Crashes at Highway–Rail Grade Crossings (HRGCs) that involve a truck or a train carrying hazardous materials (hazmat) expose people and the environment to potentially severe consequences of hazmat release. This research involved statistical modeling of the probability of hazmat release from trucks and/or trains in crashes at HRGCs to identify factors associated with hazmat release. The Federal Railroad Administration (FRA) HRGC crash dataset (2007–2016) yielded two subsets of crashes: 1) those involving hazmat-carrying trucks, and 2) those involving hazmat-carrying trains. Results from a logistic regression model using data subset 1 (crashes involving hazmat-carrying trucks) with hazmat release/no release as the response variable showed that standard flashing signal lights, railroad crossbucks, and railroad classes II and III (relative to railroad class I) were associated with lower hazmat release probability from hazmat-carrying trucks. Hazmat release probability from trucks was higher with freight train involvement. Results from a logistic regression model using data subset 2 (crashes involving hazmat-carrying trains) revealed that hazmat release probability from trains was lower with warmer temperature. However, the probability of release from trains was greater with railroad class II (relative to railroad class I), type of highway user (different types of trucks and motorcycle relative to automobiles), and weather conditions (fog, sleet or snow, relative to clear). A comparison of the results from this study with HRGC crash severity studies highlighted the importance and usefulness of this study.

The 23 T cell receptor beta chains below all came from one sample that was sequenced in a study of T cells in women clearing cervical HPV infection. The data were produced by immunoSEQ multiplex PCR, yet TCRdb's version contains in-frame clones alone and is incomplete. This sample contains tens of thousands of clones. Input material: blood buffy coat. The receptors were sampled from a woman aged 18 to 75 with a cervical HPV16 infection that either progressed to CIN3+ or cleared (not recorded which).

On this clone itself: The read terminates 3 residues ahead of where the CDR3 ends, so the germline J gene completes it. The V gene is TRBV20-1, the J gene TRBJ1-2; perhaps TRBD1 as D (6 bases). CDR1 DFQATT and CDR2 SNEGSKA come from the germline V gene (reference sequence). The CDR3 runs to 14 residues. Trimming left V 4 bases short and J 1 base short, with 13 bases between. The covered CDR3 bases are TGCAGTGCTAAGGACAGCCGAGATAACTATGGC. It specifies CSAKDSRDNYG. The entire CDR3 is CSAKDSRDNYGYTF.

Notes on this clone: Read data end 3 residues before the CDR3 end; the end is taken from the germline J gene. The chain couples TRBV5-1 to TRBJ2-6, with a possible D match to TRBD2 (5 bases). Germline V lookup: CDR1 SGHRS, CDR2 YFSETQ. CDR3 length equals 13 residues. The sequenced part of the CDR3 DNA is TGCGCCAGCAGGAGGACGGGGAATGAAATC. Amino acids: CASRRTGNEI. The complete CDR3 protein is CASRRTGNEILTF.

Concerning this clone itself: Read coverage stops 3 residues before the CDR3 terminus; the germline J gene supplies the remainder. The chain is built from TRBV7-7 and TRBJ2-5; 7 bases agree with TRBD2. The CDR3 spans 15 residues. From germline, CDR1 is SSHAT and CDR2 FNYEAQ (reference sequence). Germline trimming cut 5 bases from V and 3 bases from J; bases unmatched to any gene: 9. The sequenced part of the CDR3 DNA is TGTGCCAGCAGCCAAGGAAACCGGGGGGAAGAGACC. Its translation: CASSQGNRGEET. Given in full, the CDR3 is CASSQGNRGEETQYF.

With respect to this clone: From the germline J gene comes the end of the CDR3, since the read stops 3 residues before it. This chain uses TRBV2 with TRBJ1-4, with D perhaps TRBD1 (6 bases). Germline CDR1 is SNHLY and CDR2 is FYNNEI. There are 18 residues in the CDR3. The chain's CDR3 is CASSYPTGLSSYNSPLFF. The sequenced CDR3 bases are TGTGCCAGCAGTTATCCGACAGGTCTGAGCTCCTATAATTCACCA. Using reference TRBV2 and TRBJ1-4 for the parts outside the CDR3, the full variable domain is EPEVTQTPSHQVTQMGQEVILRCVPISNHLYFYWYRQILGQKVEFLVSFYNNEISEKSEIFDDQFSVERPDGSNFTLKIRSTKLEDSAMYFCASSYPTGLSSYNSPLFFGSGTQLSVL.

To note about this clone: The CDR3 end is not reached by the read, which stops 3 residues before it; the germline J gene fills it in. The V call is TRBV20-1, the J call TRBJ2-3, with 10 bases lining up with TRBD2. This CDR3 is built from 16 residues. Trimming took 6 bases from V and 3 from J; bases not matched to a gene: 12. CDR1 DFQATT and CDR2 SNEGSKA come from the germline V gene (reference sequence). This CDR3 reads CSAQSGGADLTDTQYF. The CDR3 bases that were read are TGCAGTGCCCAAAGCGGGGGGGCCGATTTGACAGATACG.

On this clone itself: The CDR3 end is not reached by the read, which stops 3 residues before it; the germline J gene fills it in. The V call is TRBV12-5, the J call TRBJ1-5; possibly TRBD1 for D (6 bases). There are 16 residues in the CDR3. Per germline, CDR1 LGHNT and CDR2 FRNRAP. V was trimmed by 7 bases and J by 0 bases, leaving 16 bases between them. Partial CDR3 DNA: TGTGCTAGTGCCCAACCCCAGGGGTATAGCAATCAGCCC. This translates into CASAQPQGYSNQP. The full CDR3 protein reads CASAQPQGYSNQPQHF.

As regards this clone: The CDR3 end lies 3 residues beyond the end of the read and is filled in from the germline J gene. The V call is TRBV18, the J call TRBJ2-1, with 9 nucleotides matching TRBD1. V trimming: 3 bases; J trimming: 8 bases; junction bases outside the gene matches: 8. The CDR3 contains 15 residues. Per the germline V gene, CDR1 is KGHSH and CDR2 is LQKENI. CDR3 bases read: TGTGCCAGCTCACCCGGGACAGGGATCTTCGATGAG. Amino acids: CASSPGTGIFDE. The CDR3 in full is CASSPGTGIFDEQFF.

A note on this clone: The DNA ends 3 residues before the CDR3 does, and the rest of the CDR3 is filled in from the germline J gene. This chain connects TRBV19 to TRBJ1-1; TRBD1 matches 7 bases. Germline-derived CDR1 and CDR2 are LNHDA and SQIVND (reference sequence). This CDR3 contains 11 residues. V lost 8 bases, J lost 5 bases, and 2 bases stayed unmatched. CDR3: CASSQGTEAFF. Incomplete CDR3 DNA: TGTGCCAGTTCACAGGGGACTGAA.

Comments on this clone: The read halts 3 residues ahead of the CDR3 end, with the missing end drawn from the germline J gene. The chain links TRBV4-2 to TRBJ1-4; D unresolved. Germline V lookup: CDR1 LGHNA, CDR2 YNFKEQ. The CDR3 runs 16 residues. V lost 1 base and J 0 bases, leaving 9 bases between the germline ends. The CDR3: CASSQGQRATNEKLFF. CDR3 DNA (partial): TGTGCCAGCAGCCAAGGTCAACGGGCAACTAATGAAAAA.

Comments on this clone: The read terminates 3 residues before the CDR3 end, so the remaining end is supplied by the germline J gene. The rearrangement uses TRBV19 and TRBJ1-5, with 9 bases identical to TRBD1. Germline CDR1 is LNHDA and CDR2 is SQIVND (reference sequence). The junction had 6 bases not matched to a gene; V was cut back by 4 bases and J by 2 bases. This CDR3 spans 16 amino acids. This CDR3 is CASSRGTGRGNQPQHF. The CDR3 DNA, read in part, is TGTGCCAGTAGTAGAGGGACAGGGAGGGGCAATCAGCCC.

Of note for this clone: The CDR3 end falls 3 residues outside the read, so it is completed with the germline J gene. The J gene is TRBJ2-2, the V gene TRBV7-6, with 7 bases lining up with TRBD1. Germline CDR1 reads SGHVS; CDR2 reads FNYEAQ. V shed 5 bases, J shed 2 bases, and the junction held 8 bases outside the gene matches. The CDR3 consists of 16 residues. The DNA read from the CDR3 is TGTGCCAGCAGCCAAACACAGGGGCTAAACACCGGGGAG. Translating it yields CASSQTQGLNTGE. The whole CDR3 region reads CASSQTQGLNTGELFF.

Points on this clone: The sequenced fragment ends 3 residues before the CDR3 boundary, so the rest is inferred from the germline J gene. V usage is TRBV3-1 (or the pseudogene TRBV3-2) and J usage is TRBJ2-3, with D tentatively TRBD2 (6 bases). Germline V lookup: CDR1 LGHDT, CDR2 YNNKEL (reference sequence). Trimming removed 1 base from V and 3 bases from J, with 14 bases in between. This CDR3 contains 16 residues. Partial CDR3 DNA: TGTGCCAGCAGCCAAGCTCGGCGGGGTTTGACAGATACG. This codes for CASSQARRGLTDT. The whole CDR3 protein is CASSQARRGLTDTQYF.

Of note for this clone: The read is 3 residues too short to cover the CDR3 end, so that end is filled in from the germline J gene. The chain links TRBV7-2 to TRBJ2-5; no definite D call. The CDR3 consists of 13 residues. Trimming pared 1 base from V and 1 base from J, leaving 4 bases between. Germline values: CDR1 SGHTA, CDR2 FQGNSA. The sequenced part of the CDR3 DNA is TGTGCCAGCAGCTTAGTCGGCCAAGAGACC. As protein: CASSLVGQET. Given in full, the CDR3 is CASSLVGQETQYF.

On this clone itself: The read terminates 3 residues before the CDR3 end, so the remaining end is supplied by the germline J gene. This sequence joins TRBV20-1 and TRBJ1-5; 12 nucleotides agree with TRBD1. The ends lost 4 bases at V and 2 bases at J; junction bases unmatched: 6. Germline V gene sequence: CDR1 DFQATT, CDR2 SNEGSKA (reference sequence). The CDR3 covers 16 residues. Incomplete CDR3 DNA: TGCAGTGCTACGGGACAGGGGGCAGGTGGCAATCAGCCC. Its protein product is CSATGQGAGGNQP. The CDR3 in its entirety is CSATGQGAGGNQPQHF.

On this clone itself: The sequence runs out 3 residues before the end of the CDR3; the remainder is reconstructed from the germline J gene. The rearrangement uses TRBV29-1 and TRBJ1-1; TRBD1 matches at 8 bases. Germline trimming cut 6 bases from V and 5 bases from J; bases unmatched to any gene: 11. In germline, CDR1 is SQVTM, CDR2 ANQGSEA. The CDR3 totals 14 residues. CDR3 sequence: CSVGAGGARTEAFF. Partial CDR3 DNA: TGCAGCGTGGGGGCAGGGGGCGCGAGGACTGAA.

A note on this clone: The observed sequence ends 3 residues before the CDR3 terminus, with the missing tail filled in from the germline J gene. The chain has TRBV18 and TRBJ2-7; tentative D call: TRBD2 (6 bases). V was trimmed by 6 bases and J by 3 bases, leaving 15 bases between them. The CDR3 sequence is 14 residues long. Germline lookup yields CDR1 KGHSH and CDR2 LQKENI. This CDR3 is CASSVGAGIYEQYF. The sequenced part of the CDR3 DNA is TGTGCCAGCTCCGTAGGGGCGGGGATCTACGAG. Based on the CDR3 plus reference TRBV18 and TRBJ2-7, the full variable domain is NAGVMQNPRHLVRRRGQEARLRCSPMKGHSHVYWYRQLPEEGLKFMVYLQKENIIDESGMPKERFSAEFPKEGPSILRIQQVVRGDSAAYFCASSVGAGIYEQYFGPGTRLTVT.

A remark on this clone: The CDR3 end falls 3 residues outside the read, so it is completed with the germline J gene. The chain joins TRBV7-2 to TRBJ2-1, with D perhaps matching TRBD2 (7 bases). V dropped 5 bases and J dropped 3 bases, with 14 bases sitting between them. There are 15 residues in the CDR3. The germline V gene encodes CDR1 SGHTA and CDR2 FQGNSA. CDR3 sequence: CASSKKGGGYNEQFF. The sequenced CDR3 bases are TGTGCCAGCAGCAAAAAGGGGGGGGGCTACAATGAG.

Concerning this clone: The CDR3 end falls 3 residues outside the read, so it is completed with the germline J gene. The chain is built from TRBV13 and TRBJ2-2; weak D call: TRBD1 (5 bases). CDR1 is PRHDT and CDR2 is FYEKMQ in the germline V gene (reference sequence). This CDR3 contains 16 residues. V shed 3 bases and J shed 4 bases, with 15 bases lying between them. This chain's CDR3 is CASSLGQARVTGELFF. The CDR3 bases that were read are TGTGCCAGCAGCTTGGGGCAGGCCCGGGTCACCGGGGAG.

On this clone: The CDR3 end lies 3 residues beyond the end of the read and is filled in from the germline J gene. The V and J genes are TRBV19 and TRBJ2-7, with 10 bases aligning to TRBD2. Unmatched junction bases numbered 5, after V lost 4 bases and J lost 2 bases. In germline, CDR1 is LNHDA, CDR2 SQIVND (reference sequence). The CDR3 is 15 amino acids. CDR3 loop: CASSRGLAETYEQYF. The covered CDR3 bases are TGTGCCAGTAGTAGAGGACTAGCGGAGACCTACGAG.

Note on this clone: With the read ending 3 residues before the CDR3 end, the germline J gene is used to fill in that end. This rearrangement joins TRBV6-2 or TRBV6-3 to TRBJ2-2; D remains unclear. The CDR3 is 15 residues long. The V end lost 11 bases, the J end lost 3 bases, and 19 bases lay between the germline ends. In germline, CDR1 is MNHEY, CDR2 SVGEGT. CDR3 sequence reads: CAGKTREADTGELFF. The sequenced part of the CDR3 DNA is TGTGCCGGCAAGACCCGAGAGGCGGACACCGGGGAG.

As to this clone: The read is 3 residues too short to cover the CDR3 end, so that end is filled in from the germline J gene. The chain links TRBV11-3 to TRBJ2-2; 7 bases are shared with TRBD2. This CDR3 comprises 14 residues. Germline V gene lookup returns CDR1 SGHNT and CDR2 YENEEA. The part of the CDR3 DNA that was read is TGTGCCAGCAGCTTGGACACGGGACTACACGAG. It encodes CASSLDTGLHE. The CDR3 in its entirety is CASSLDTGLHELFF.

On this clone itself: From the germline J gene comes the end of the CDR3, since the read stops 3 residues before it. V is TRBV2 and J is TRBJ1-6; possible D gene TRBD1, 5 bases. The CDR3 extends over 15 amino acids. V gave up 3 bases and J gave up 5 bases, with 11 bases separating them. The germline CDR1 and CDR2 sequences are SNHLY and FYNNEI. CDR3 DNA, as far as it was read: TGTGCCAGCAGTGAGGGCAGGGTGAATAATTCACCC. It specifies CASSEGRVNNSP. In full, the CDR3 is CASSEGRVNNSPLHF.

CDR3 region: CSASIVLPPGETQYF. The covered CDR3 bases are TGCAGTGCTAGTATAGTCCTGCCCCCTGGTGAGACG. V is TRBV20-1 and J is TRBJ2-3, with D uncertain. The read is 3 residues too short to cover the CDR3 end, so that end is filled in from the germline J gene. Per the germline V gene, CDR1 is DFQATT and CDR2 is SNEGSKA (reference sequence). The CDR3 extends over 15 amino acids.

ASJC Scopus subject areas
- Civil and Structural Engineering
- Mechanical Engineering